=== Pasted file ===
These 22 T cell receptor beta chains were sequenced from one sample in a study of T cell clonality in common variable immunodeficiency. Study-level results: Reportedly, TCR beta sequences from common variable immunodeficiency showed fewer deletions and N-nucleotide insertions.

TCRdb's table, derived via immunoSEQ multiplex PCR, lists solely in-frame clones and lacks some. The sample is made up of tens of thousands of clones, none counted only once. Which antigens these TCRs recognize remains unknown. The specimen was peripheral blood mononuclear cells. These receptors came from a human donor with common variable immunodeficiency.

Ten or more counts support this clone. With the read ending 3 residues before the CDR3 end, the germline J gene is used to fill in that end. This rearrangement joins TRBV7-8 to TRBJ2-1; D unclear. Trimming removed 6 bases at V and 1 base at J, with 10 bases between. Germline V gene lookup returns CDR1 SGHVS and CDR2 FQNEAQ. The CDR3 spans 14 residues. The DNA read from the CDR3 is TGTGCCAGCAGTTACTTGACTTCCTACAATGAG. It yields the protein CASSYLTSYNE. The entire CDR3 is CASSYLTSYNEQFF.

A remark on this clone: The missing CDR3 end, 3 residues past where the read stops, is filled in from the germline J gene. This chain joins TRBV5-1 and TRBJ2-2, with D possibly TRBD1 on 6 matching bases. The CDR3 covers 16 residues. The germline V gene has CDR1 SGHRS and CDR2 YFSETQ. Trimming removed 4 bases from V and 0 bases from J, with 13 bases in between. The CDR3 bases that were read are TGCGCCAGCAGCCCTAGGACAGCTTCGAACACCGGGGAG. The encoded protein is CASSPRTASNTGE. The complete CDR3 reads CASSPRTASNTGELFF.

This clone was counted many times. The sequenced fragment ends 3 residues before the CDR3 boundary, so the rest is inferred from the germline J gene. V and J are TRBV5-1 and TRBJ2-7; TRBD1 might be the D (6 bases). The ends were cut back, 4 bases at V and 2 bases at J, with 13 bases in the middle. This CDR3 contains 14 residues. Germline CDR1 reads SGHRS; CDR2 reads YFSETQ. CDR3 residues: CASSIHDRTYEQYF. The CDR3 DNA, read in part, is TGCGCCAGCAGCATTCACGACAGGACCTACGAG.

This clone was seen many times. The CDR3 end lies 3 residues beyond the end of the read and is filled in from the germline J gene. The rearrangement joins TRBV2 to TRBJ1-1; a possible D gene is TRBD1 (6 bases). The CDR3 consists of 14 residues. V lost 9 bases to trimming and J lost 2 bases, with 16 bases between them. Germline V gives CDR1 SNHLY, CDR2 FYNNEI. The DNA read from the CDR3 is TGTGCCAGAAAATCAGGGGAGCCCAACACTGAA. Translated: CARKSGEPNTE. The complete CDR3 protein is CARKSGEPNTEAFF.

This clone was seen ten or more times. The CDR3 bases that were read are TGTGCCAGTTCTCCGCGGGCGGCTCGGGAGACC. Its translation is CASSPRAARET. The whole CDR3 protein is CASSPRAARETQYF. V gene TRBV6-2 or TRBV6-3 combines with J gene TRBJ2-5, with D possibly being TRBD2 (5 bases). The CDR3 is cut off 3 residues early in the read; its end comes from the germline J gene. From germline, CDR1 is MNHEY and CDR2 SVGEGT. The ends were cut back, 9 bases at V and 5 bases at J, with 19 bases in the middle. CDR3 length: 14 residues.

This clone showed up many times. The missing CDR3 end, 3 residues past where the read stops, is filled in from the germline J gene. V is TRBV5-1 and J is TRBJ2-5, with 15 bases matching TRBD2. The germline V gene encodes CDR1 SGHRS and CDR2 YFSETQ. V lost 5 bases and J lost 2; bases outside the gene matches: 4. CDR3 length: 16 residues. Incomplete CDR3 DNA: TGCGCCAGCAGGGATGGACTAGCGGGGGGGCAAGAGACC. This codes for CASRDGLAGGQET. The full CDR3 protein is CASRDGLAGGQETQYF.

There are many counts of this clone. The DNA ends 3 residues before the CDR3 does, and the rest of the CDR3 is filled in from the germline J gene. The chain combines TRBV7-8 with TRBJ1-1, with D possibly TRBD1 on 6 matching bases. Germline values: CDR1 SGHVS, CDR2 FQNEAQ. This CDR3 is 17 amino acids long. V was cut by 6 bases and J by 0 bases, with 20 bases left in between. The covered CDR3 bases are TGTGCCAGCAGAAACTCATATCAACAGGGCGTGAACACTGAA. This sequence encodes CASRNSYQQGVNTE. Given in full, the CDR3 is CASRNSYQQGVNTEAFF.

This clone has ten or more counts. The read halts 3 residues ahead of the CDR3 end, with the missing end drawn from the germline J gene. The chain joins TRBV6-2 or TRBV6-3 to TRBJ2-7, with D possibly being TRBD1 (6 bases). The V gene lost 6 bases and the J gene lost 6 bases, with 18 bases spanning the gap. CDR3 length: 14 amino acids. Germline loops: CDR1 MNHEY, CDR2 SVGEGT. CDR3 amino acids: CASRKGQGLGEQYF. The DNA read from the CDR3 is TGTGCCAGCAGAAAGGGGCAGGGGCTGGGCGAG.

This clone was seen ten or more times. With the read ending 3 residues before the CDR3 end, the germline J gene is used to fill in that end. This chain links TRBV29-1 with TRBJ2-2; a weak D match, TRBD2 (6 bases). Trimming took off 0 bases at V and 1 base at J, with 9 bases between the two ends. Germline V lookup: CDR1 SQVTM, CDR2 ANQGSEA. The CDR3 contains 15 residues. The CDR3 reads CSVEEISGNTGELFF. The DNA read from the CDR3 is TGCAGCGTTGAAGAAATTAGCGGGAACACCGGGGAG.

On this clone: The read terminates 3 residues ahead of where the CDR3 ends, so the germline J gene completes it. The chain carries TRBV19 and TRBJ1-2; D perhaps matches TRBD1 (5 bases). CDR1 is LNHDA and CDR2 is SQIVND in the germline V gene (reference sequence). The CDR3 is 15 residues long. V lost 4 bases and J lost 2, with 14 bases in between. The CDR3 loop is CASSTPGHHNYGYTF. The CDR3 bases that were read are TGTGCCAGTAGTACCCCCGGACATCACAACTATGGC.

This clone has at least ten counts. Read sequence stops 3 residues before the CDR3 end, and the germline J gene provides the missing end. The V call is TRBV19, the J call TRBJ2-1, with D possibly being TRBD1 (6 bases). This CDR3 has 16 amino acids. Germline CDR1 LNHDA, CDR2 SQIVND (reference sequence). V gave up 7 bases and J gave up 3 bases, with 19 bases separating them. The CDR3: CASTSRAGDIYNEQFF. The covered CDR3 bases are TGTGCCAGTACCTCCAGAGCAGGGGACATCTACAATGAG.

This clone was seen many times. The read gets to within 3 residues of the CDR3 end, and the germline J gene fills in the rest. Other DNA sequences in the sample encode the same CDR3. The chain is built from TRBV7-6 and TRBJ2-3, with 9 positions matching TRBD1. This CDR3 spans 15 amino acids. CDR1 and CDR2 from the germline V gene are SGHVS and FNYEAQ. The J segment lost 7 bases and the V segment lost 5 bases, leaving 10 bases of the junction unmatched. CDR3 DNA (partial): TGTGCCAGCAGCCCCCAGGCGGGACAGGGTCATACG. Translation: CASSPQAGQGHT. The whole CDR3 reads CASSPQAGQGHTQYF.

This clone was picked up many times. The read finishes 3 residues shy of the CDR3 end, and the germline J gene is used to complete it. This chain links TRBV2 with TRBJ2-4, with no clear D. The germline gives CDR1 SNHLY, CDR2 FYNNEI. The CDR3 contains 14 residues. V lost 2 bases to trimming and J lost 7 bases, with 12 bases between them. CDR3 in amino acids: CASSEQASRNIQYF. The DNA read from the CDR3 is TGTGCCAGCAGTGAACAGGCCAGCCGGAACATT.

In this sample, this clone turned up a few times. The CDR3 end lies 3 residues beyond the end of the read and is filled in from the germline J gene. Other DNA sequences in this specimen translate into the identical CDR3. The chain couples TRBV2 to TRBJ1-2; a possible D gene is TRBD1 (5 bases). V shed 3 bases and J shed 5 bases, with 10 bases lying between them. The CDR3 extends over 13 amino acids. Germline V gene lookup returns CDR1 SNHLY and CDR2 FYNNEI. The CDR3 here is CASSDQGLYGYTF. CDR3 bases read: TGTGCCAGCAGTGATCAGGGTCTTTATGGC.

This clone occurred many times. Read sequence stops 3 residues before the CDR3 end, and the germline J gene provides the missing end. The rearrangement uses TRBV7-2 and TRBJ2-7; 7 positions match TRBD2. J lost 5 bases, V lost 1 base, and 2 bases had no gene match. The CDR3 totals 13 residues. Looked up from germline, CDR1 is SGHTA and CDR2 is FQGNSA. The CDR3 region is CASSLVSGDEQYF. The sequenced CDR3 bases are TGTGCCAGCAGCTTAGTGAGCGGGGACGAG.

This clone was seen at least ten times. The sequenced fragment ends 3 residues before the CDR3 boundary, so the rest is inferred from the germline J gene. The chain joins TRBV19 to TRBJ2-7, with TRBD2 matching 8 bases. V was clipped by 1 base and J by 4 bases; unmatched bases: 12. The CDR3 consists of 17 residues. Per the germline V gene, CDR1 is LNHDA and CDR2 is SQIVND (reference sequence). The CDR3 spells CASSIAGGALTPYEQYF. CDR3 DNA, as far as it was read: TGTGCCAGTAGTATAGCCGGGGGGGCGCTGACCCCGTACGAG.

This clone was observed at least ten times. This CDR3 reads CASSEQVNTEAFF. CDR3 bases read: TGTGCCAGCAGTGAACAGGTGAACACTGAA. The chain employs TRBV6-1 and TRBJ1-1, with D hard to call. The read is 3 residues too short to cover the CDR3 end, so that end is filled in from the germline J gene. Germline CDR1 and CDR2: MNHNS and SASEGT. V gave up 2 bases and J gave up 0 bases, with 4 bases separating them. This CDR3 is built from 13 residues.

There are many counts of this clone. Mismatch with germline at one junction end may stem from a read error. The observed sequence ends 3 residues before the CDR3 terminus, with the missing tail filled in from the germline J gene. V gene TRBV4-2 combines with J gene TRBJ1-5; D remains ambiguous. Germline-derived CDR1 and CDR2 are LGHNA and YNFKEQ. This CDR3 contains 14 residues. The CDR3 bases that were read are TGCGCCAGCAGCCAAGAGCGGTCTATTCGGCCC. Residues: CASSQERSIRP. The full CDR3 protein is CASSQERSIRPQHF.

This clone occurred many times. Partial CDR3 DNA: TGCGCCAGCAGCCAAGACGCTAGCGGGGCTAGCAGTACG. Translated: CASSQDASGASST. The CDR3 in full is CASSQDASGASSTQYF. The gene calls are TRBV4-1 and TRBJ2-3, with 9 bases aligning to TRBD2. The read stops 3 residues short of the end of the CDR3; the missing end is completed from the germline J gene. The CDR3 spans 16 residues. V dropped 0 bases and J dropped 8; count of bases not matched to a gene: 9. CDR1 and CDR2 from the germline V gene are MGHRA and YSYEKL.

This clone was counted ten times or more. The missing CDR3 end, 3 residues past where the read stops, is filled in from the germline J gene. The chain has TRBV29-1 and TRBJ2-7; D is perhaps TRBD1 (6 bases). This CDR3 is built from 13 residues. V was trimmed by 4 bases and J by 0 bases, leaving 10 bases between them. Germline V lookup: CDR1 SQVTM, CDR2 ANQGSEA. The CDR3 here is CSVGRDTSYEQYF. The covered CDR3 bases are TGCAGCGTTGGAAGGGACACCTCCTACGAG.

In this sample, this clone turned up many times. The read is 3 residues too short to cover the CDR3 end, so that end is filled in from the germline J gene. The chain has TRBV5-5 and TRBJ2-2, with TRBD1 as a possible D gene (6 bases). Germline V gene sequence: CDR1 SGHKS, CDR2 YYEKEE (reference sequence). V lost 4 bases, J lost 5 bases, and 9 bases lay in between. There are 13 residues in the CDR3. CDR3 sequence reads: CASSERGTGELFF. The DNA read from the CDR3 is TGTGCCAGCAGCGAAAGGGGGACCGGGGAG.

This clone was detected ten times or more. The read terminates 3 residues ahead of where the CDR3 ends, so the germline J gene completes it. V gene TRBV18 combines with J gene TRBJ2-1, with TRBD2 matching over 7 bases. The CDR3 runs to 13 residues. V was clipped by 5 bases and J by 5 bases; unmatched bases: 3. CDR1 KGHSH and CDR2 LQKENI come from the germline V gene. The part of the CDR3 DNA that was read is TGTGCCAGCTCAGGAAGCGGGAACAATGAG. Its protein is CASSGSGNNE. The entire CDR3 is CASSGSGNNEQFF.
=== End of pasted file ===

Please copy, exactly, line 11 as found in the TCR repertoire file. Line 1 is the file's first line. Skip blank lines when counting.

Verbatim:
This clone was seen ten or more times. With the read ending 3 residues before the CDR3 end, the germline J gene is used to fill in that end. This chain links TRBV29-1 with TRBJ2-2; a weak D match, TRBD2 (6 bases). Trimming took off 0 bases at V and 1 base at J, with 9 bases between the two ends. Germline V lookup: CDR1 SQVTM, CDR2 ANQGSEA. The CDR3 contains 15 residues. The CDR3 reads CSVEEISGNTGELFF. The DNA read from the CDR3 is TGCAGCGTTGAAGAAATTAGCGGGAACACCGGGGAG.